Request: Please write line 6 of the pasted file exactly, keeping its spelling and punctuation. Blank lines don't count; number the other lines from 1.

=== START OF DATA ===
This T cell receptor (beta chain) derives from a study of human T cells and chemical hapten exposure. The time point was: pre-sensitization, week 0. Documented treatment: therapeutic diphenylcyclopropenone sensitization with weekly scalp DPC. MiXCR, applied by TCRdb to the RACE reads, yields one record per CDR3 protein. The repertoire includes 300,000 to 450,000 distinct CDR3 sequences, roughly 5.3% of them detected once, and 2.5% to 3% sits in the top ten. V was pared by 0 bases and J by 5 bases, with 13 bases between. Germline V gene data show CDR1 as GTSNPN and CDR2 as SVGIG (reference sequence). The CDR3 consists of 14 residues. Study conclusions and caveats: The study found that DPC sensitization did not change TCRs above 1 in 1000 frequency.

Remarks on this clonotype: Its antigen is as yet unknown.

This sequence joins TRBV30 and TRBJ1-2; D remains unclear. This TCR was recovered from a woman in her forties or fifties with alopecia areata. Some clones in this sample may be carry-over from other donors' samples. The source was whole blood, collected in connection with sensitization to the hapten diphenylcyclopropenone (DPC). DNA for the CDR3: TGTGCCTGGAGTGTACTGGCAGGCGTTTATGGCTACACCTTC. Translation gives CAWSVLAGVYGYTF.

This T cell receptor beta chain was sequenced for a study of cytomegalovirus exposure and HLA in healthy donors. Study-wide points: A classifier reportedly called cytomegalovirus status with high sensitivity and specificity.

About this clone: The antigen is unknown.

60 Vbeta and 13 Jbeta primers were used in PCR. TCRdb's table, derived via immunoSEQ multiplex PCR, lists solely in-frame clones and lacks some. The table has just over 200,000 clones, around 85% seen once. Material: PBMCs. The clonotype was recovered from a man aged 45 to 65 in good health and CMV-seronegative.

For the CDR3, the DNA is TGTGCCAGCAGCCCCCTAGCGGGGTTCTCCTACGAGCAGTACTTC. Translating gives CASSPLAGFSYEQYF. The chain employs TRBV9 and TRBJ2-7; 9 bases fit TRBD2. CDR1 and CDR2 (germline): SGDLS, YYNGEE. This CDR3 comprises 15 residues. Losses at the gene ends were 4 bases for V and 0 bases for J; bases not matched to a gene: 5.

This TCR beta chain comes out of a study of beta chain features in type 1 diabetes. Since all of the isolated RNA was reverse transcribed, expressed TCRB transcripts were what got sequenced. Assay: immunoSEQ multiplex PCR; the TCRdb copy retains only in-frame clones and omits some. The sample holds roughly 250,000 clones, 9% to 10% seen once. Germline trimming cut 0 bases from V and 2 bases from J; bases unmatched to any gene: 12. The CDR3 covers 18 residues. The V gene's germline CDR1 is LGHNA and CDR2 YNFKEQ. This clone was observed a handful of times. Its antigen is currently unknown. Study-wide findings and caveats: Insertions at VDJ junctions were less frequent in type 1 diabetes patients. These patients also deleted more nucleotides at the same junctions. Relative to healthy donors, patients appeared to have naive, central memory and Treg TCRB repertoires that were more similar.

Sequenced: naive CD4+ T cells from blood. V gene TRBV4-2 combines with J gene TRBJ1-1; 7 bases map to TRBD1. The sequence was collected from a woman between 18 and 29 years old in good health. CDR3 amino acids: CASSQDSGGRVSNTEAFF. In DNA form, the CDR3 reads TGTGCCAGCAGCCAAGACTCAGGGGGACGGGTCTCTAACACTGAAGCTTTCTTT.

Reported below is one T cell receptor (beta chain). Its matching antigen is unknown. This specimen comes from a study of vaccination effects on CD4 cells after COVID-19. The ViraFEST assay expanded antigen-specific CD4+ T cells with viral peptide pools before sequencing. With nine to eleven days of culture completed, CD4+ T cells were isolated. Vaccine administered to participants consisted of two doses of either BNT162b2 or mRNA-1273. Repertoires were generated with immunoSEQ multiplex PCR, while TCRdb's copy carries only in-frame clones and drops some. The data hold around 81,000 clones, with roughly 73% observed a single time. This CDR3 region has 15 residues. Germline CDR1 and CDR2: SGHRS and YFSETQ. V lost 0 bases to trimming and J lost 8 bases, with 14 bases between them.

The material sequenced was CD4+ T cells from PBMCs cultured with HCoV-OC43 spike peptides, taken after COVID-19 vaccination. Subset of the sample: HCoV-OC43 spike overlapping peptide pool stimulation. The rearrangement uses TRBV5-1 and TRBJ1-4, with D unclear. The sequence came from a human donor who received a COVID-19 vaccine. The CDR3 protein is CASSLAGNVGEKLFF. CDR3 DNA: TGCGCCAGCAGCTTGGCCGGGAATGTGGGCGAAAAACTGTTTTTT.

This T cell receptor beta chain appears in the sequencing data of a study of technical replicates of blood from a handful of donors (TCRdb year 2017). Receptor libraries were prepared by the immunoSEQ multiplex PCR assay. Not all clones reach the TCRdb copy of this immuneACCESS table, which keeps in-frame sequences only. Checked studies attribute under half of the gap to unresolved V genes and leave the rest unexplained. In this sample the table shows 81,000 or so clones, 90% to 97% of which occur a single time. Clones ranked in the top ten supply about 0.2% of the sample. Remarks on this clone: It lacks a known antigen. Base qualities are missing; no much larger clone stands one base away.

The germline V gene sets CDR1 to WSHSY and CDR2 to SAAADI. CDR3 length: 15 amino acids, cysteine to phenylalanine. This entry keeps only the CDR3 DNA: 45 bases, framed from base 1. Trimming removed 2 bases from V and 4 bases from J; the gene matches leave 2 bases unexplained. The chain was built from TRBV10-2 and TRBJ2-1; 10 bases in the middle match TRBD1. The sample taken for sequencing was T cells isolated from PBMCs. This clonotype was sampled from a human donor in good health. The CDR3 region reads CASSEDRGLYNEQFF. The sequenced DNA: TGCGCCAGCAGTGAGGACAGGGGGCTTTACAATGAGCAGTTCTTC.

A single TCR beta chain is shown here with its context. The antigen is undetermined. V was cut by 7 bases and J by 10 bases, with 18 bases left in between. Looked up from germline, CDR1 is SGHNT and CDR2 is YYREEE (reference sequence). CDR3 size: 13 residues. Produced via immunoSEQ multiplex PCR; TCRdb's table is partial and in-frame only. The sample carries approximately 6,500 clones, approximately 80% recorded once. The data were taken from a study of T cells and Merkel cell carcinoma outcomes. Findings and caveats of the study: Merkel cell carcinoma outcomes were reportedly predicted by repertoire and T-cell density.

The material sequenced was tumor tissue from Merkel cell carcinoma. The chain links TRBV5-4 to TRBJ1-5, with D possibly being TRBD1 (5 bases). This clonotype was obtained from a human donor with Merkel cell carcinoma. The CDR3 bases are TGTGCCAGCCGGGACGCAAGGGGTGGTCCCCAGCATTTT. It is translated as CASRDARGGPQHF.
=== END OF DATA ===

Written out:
60 Vbeta and 13 Jbeta primers were used in PCR. TCRdb's table, derived via immunoSEQ multiplex PCR, lists solely in-frame clones and lacks some. The table has just over 200,000 clones, around 85% seen once. Material: PBMCs. The clonotype was recovered from a man aged 45 to 65 in good health and CMV-seronegative.